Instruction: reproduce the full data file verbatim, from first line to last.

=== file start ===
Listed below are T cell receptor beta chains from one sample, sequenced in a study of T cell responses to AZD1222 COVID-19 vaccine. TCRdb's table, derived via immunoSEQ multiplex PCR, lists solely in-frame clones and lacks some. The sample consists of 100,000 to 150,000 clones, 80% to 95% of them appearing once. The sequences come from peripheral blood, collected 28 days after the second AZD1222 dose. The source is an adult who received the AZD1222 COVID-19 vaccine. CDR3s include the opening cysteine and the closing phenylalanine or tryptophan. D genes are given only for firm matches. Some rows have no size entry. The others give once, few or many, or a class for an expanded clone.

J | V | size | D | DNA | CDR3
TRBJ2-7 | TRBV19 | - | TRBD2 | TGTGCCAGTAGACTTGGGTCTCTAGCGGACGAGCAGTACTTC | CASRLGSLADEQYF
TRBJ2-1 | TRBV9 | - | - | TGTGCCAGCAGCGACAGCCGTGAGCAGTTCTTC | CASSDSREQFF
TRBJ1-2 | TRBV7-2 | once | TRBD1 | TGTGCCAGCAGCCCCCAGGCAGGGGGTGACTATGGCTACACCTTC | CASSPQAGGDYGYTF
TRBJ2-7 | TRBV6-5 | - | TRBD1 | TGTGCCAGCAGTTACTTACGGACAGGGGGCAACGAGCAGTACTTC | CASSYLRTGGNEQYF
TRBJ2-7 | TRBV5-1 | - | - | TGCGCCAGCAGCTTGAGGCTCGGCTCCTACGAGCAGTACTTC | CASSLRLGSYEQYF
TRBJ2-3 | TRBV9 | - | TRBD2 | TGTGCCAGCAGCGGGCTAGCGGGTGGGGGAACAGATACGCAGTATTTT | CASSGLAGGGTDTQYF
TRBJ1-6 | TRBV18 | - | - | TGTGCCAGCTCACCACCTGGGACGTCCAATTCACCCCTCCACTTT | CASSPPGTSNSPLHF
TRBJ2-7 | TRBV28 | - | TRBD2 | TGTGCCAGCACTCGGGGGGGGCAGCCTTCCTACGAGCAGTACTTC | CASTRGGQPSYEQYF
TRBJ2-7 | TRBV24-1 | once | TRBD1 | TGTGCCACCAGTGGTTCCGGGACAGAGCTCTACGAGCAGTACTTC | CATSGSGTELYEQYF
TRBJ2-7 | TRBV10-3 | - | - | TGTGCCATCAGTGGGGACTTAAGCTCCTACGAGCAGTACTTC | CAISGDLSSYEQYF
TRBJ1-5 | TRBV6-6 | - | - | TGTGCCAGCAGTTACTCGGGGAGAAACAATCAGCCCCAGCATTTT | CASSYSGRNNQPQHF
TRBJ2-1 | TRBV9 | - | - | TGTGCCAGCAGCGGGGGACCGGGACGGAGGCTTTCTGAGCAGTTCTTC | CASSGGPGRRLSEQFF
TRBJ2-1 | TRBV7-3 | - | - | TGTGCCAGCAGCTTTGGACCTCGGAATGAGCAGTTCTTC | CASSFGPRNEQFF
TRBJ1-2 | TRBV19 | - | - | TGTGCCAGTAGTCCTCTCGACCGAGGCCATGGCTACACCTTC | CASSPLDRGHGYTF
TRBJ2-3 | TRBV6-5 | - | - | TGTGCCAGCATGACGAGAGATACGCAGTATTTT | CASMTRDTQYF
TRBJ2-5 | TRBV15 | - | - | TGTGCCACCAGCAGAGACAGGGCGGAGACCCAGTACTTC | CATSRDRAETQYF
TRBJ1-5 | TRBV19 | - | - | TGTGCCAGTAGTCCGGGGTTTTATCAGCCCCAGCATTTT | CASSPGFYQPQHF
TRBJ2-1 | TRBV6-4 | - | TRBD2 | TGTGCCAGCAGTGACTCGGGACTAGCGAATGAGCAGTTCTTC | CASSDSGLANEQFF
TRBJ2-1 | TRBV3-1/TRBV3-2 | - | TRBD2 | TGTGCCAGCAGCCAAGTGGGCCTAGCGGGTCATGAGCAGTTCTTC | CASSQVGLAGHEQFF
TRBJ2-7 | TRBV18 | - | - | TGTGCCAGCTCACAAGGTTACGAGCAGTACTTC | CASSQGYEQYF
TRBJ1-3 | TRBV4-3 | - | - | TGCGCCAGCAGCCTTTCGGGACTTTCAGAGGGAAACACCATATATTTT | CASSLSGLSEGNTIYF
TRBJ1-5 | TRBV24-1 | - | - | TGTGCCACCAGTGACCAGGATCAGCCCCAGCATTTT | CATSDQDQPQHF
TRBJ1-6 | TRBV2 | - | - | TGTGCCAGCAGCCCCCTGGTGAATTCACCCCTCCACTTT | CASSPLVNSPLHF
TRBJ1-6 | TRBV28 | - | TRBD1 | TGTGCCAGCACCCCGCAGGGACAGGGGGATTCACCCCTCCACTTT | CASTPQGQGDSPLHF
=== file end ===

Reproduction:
Listed below are T cell receptor beta chains from one sample, sequenced in a study of T cell responses to AZD1222 COVID-19 vaccine. TCRdb's table, derived via immunoSEQ multiplex PCR, lists solely in-frame clones and lacks some. The sample consists of 100,000 to 150,000 clones, 80% to 95% of them appearing once. The sequences come from peripheral blood, collected 28 days after the second AZD1222 dose. The source is an adult who received the AZD1222 COVID-19 vaccine. CDR3s include the opening cysteine and the closing phenylalanine or tryptophan. D genes are given only for firm matches. Some rows have no size entry. The others give once, few or many, or a class for an expanded clone.

J | V | size | D | DNA | CDR3
TRBJ2-7 | TRBV19 | - | TRBD2 | TGTGCCAGTAGACTTGGGTCTCTAGCGGACGAGCAGTACTTC | CASRLGSLADEQYF
TRBJ2-1 | TRBV9 | - | - | TGTGCCAGCAGCGACAGCCGTGAGCAGTTCTTC | CASSDSREQFF
TRBJ1-2 | TRBV7-2 | once | TRBD1 | TGTGCCAGCAGCCCCCAGGCAGGGGGTGACTATGGCTACACCTTC | CASSPQAGGDYGYTF
TRBJ2-7 | TRBV6-5 | - | TRBD1 | TGTGCCAGCAGTTACTTACGGACAGGGGGCAACGAGCAGTACTTC | CASSYLRTGGNEQYF
TRBJ2-7 | TRBV5-1 | - | - | TGCGCCAGCAGCTTGAGGCTCGGCTCCTACGAGCAGTACTTC | CASSLRLGSYEQYF
TRBJ2-3 | TRBV9 | - | TRBD2 | TGTGCCAGCAGCGGGCTAGCGGGTGGGGGAACAGATACGCAGTATTTT | CASSGLAGGGTDTQYF
TRBJ1-6 | TRBV18 | - | - | TGTGCCAGCTCACCACCTGGGACGTCCAATTCACCCCTCCACTTT | CASSPPGTSNSPLHF
TRBJ2-7 | TRBV28 | - | TRBD2 | TGTGCCAGCACTCGGGGGGGGCAGCCTTCCTACGAGCAGTACTTC | CASTRGGQPSYEQYF
TRBJ2-7 | TRBV24-1 | once | TRBD1 | TGTGCCACCAGTGGTTCCGGGACAGAGCTCTACGAGCAGTACTTC | CATSGSGTELYEQYF
TRBJ2-7 | TRBV10-3 | - | - | TGTGCCATCAGTGGGGACTTAAGCTCCTACGAGCAGTACTTC | CAISGDLSSYEQYF
TRBJ1-5 | TRBV6-6 | - | - | TGTGCCAGCAGTTACTCGGGGAGAAACAATCAGCCCCAGCATTTT | CASSYSGRNNQPQHF
TRBJ2-1 | TRBV9 | - | - | TGTGCCAGCAGCGGGGGACCGGGACGGAGGCTTTCTGAGCAGTTCTTC | CASSGGPGRRLSEQFF
TRBJ2-1 | TRBV7-3 | - | - | TGTGCCAGCAGCTTTGGACCTCGGAATGAGCAGTTCTTC | CASSFGPRNEQFF
TRBJ1-2 | TRBV19 | - | - | TGTGCCAGTAGTCCTCTCGACCGAGGCCATGGCTACACCTTC | CASSPLDRGHGYTF
TRBJ2-3 | TRBV6-5 | - | - | TGTGCCAGCATGACGAGAGATACGCAGTATTTT | CASMTRDTQYF
TRBJ2-5 | TRBV15 | - | - | TGTGCCACCAGCAGAGACAGGGCGGAGACCCAGTACTTC | CATSRDRAETQYF
TRBJ1-5 | TRBV19 | - | - | TGTGCCAGTAGTCCGGGGTTTTATCAGCCCCAGCATTTT | CASSPGFYQPQHF
TRBJ2-1 | TRBV6-4 | - | TRBD2 | TGTGCCAGCAGTGACTCGGGACTAGCGAATGAGCAGTTCTTC | CASSDSGLANEQFF
TRBJ2-1 | TRBV3-1/TRBV3-2 | - | TRBD2 | TGTGCCAGCAGCCAAGTGGGCCTAGCGGGTCATGAGCAGTTCTTC | CASSQVGLAGHEQFF
TRBJ2-7 | TRBV18 | - | - | TGTGCCAGCTCACAAGGTTACGAGCAGTACTTC | CASSQGYEQYF
TRBJ1-3 | TRBV4-3 | - | - | TGCGCCAGCAGCCTTTCGGGACTTTCAGAGGGAAACACCATATATTTT | CASSLSGLSEGNTIYF
TRBJ1-5 | TRBV24-1 | - | - | TGTGCCACCAGTGACCAGGATCAGCCCCAGCATTTT | CATSDQDQPQHF
TRBJ1-6 | TRBV2 | - | - | TGTGCCAGCAGCCCCCTGGTGAATTCACCCCTCCACTTT | CASSPLVNSPLHF
TRBJ1-6 | TRBV28 | - | TRBD1 | TGTGCCAGCACCCCGCAGGGACAGGGGGATTCACCCCTCCACTTT | CASTPQGQGDSPLHF